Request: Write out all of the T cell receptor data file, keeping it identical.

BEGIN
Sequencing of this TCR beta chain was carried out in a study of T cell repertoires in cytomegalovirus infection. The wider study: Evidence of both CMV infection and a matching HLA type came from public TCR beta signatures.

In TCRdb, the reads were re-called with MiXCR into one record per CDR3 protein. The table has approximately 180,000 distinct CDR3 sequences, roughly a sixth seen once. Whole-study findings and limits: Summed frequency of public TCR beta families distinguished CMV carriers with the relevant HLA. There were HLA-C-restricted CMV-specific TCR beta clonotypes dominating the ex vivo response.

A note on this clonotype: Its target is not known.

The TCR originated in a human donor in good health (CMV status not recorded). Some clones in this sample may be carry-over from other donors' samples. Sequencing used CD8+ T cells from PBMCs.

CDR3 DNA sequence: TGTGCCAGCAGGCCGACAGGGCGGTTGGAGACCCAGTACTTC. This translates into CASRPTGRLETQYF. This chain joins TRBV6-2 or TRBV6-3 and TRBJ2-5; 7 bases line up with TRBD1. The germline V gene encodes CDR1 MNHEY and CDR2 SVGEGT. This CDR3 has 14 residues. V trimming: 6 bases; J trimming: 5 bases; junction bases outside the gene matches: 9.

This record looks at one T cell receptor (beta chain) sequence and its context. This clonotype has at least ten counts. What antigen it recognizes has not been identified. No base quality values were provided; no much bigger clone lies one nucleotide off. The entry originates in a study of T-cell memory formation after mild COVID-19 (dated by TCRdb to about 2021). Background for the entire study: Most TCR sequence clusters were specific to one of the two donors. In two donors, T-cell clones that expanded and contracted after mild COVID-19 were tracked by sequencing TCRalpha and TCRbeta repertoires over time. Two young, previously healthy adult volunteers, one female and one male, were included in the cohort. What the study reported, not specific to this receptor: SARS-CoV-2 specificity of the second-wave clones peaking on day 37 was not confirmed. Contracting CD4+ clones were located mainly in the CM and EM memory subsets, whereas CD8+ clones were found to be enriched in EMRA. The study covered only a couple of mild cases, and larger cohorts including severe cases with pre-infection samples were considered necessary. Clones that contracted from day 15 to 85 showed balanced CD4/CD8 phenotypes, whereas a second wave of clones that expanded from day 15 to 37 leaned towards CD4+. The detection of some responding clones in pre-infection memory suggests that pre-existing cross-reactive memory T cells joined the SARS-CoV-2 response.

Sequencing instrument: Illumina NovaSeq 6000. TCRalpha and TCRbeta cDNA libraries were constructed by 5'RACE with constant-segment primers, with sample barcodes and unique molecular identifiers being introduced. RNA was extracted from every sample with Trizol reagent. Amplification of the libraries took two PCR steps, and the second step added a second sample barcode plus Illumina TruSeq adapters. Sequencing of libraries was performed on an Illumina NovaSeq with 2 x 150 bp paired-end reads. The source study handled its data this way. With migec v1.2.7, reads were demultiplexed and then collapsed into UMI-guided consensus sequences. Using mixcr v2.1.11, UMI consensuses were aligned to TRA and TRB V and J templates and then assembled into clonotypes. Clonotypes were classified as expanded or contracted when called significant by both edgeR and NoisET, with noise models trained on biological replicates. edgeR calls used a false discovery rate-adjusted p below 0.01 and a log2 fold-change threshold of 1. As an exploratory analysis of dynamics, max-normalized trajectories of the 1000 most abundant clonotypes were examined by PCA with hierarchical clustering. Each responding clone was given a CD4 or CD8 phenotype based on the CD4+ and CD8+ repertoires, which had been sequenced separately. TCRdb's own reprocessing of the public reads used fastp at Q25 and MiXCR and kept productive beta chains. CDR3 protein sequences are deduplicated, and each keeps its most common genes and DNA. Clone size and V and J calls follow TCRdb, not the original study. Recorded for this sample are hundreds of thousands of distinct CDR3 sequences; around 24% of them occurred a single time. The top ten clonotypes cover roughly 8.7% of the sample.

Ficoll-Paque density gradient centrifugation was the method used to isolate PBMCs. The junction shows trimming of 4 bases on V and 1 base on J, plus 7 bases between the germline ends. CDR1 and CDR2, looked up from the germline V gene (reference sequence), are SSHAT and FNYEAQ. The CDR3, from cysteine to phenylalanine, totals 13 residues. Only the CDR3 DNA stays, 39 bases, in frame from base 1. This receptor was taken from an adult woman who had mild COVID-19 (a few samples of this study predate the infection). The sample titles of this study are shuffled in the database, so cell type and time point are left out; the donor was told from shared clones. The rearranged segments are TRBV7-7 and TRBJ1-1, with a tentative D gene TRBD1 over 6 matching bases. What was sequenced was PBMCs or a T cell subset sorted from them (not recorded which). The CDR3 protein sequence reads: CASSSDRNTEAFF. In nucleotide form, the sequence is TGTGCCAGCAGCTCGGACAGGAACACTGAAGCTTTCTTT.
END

Sequencing of this TCR beta chain was carried out in a study of T cell repertoires in cytomegalovirus infection. The wider study: Evidence of both CMV infection and a matching HLA type came from public TCR beta signatures.

In TCRdb, the reads were re-called with MiXCR into one record per CDR3 protein. The table has approximately 180,000 distinct CDR3 sequences, roughly a sixth seen once. Whole-study findings and limits: Summed frequency of public TCR beta families distinguished CMV carriers with the relevant HLA. There were HLA-C-restricted CMV-specific TCR beta clonotypes dominating the ex vivo response.

A note on this clonotype: Its target is not known.

The TCR originated in a human donor in good health (CMV status not recorded). Some clones in this sample may be carry-over from other donors' samples. Sequencing used CD8+ T cells from PBMCs.

CDR3 DNA sequence: TGTGCCAGCAGGCCGACAGGGCGGTTGGAGACCCAGTACTTC. This translates into CASRPTGRLETQYF. This chain joins TRBV6-2 or TRBV6-3 and TRBJ2-5; 7 bases line up with TRBD1. The germline V gene encodes CDR1 MNHEY and CDR2 SVGEGT. This CDR3 has 14 residues. V trimming: 6 bases; J trimming: 5 bases; junction bases outside the gene matches: 9.

This record looks at one T cell receptor (beta chain) sequence and its context. This clonotype has at least ten counts. What antigen it recognizes has not been identified. No base quality values were provided; no much bigger clone lies one nucleotide off. The entry originates in a study of T-cell memory formation after mild COVID-19 (dated by TCRdb to about 2021). Background for the entire study: Most TCR sequence clusters were specific to one of the two donors. In two donors, T-cell clones that expanded and contracted after mild COVID-19 were tracked by sequencing TCRalpha and TCRbeta repertoires over time. Two young, previously healthy adult volunteers, one female and one male, were included in the cohort. What the study reported, not specific to this receptor: SARS-CoV-2 specificity of the second-wave clones peaking on day 37 was not confirmed. Contracting CD4+ clones were located mainly in the CM and EM memory subsets, whereas CD8+ clones were found to be enriched in EMRA. The study covered only a couple of mild cases, and larger cohorts including severe cases with pre-infection samples were considered necessary. Clones that contracted from day 15 to 85 showed balanced CD4/CD8 phenotypes, whereas a second wave of clones that expanded from day 15 to 37 leaned towards CD4+. The detection of some responding clones in pre-infection memory suggests that pre-existing cross-reactive memory T cells joined the SARS-CoV-2 response.

Sequencing instrument: Illumina NovaSeq 6000. TCRalpha and TCRbeta cDNA libraries were constructed by 5'RACE with constant-segment primers, with sample barcodes and unique molecular identifiers being introduced. RNA was extracted from every sample with Trizol reagent. Amplification of the libraries took two PCR steps, and the second step added a second sample barcode plus Illumina TruSeq adapters. Sequencing of libraries was performed on an Illumina NovaSeq with 2 x 150 bp paired-end reads. The source study handled its data this way. With migec v1.2.7, reads were demultiplexed and then collapsed into UMI-guided consensus sequences. Using mixcr v2.1.11, UMI consensuses were aligned to TRA and TRB V and J templates and then assembled into clonotypes. Clonotypes were classified as expanded or contracted when called significant by both edgeR and NoisET, with noise models trained on biological replicates. edgeR calls used a false discovery rate-adjusted p below 0.01 and a log2 fold-change threshold of 1. As an exploratory analysis of dynamics, max-normalized trajectories of the 1000 most abundant clonotypes were examined by PCA with hierarchical clustering. Each responding clone was given a CD4 or CD8 phenotype based on the CD4+ and CD8+ repertoires, which had been sequenced separately. TCRdb's own reprocessing of the public reads used fastp at Q25 and MiXCR and kept productive beta chains. CDR3 protein sequences are deduplicated, and each keeps its most common genes and DNA. Clone size and V and J calls follow TCRdb, not the original study. Recorded for this sample are hundreds of thousands of distinct CDR3 sequences; around 24% of them occurred a single time. The top ten clonotypes cover roughly 8.7% of the sample.

Ficoll-Paque density gradient centrifugation was the method used to isolate PBMCs. The junction shows trimming of 4 bases on V and 1 base on J, plus 7 bases between the germline ends. CDR1 and CDR2, looked up from the germline V gene (reference sequence), are SSHAT and FNYEAQ. The CDR3, from cysteine to phenylalanine, totals 13 residues. Only the CDR3 DNA stays, 39 bases, in frame from base 1. This receptor was taken from an adult woman who had mild COVID-19 (a few samples of this study predate the infection). The sample titles of this study are shuffled in the database, so cell type and time point are left out; the donor was told from shared clones. The rearranged segments are TRBV7-7 and TRBJ1-1, with a tentative D gene TRBD1 over 6 matching bases. What was sequenced was PBMCs or a T cell subset sorted from them (not recorded which). The CDR3 protein sequence reads: CASSSDRNTEAFF. In nucleotide form, the sequence is TGTGCCAGCAGCTCGGACAGGAACACTGAAGCTTTCTTT.